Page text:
I think at this stage we have to accept that panic buying is a fact of our current life. We are seeming though to be heeding to the Government and Supermarkets requests and just purchase what we need. It does still goes on, no matter what we are asked to do, we’ve seen incredible pictures coming out over the weekend of queues of people waiting outside supermarkets at 7am.

SOUTH WALES LIFE have done some spot checks today and some supermarket had deliveries of fruit and veg and were restocking the shelves as quickly as they could. But we’ve been doing a little digging and wondered what we are grabbing from the shelves, seemingly for the hell of it. We are a strange lot us humans.

Panic buying has left supermarkets and other stores void of a number of key items and in need of restocking as it looks to cope with consumer demand during the coronavirus outbreak. Understandably, painkillers, toilet paper, soap, washing powder and non-perishable food have regularly been out of stock, a number of other strange items seem to be going too as we fill our cupboards for a stay at home for the next few weeks.

Supermarket industry sources said trading in the last week had been strong, with daily levels of up to 70 per cent of those typically seen on days in the run-up to Christmas, the busiest time of the year.

‘People aren’t buying everything and expecting the world to end, what they’re doing is taking a very considered view, which is “what are the things with long life that I can hold: pasta, UHT milk, frozen and I’m going to buy 20-40 per cent more of those categories. So the cumulative effect is it will put the factories, the depots and the shops under pressure in terms of replenishment.’

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Tesco company chairman, John Allan, was reacting after images on social media showed empty shelves across the UK supermarket sector. He said that the panic buying has not threatened their supply chain and they were confident they could overcome the short-term shortages. He said…….

‘There’s plenty of product in the supply chain, there’s plenty of food at Tesco and other supermarkets, and I don’t think anybody needs to panic buy. We, and I’m sure our competitors, are re-filling our supply chains as rapidly as ever we can.’

Mr Allan said it was unlikely Tesco, which has a 27.2 per cent UK grocery market share, would experience anything more than ‘very short term, temporary’ shortages of certain products.

So here are the Top Ten strange items that we can’t seem to get enough of, for whatever bizarre reason that may be. The number one at the bottom of our list will surprise you the most.

OLIVE OIL

Which either implies we are planning on cooking a lot for the next while or there is some medicinal we haven’t yet heard about. Just a reminder people, our restaurants and take aways are relying on us to help them out over this crisis.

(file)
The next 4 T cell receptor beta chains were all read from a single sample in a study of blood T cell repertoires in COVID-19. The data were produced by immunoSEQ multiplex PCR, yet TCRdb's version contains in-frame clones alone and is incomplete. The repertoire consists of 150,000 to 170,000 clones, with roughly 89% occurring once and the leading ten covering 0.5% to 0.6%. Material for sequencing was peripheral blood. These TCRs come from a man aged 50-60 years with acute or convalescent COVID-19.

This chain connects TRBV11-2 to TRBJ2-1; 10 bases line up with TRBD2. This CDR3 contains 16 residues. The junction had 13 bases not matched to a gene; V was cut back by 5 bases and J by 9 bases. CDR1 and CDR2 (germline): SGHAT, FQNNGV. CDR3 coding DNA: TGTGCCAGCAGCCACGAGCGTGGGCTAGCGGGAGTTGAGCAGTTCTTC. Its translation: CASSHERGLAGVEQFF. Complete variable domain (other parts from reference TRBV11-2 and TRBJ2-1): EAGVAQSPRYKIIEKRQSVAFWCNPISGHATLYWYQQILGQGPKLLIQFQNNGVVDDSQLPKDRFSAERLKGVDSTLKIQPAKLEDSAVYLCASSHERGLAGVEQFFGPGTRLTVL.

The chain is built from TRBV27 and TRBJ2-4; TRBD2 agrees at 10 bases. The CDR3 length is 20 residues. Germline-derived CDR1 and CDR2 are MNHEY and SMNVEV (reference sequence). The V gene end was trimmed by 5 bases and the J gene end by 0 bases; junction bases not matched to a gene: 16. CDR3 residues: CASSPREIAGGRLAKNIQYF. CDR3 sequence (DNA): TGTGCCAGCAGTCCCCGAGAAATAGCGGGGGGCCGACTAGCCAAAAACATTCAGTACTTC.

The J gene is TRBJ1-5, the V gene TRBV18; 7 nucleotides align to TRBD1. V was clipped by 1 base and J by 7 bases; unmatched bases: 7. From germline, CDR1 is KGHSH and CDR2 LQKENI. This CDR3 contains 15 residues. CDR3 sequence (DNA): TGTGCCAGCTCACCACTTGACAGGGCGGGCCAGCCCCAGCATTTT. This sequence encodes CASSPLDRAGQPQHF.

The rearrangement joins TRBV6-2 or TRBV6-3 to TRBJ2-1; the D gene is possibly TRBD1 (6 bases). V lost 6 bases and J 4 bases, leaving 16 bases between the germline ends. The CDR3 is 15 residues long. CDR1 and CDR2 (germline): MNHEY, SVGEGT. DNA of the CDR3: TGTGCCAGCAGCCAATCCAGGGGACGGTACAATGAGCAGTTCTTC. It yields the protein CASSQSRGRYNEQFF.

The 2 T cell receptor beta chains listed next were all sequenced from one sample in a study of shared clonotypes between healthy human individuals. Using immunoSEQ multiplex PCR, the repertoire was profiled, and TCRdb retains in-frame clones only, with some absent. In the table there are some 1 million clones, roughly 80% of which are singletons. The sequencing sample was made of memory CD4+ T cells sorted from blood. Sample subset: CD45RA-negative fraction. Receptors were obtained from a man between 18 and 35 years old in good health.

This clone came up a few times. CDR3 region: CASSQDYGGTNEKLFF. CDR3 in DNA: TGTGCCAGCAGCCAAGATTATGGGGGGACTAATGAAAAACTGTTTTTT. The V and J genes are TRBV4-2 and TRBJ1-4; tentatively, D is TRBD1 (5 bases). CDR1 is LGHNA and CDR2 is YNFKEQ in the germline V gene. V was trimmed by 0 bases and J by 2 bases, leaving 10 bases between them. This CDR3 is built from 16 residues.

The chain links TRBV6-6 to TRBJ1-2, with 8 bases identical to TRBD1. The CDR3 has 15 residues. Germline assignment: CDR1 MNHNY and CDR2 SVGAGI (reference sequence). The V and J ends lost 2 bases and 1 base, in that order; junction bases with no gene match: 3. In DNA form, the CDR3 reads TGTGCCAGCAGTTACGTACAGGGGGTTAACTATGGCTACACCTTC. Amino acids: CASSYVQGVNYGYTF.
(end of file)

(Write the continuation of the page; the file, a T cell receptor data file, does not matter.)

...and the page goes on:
TONIC WATER

We have a theory about this one but drinking your G&T is not the way to get through this crisis.

TINNED TUNA

We heard people at the weekend say (this is true by the way), I ****** hate tuna but I’d better get some in the cupboards. Thoughts of ‘only buy what you’d usually buy’ rang round our heads when we heard them.

FLOUR

OK, so you’d think we may not be able to buy bread (but we can) so we’re stocking up on flour, by the shed load seemingly.

BRISKET & BEEF SKIRT

Specific I know but when we asked what was selling out in meat, that was the reply. Skirt is long and flat is all about the taste rather than tenderness. Brisket is a cut of meat from the breast or lower chest and is one of those low and slow cuts.

LONG LIFE MILK

Nothing particularly unusual in that, we could be in for a while so it’s a useful thing to have. What is happening though, people are turning to other alternatives and those supplies appear to be going out the door faster than usual. There seemed to be loads of fresh milk around when we checked and most of it has a week long fridge life (and you can freeze regular milk).

LENTILS

My Nana would have been right at the front of the queue for this one. There wasn’t a week that passed without her cracking open a pack or two, and dried peas, she was obsessed with the things.

BAKING SODA

We though t this must have something to do with the flour and baking, seems obvious. Apparently not. Baking Soda can also be used for cleaning, for personal hygiene, and for medicinal purposes. It is almost impossible to produce it at home. It is inexpensive to purchase and may prove invaluable in the future.

SUGAR

While there is plenty of the stuff, the amount we witnessed heading out the doors was truly excessive. We know more tea bags and coffee have been sold and we’ve already touched on the milk thing, it seems sugar is one of the must have items too.

HAIRSPRAY

Here we are, top of our list, it’s Hairspray, the Hair Spray not the Michael ball Musical. Seriously, it is flying off the shelves like you wouldn’t believe. At least we’ll all look amazing when we – stay in.

And if you are looking for a jar of Branston Pickle, thinking it is another victim of the panic. buying, think again. Millions of Branston pickle jars have recently been recalled after fears of plastic being in the product, following a possible manufacturing error.

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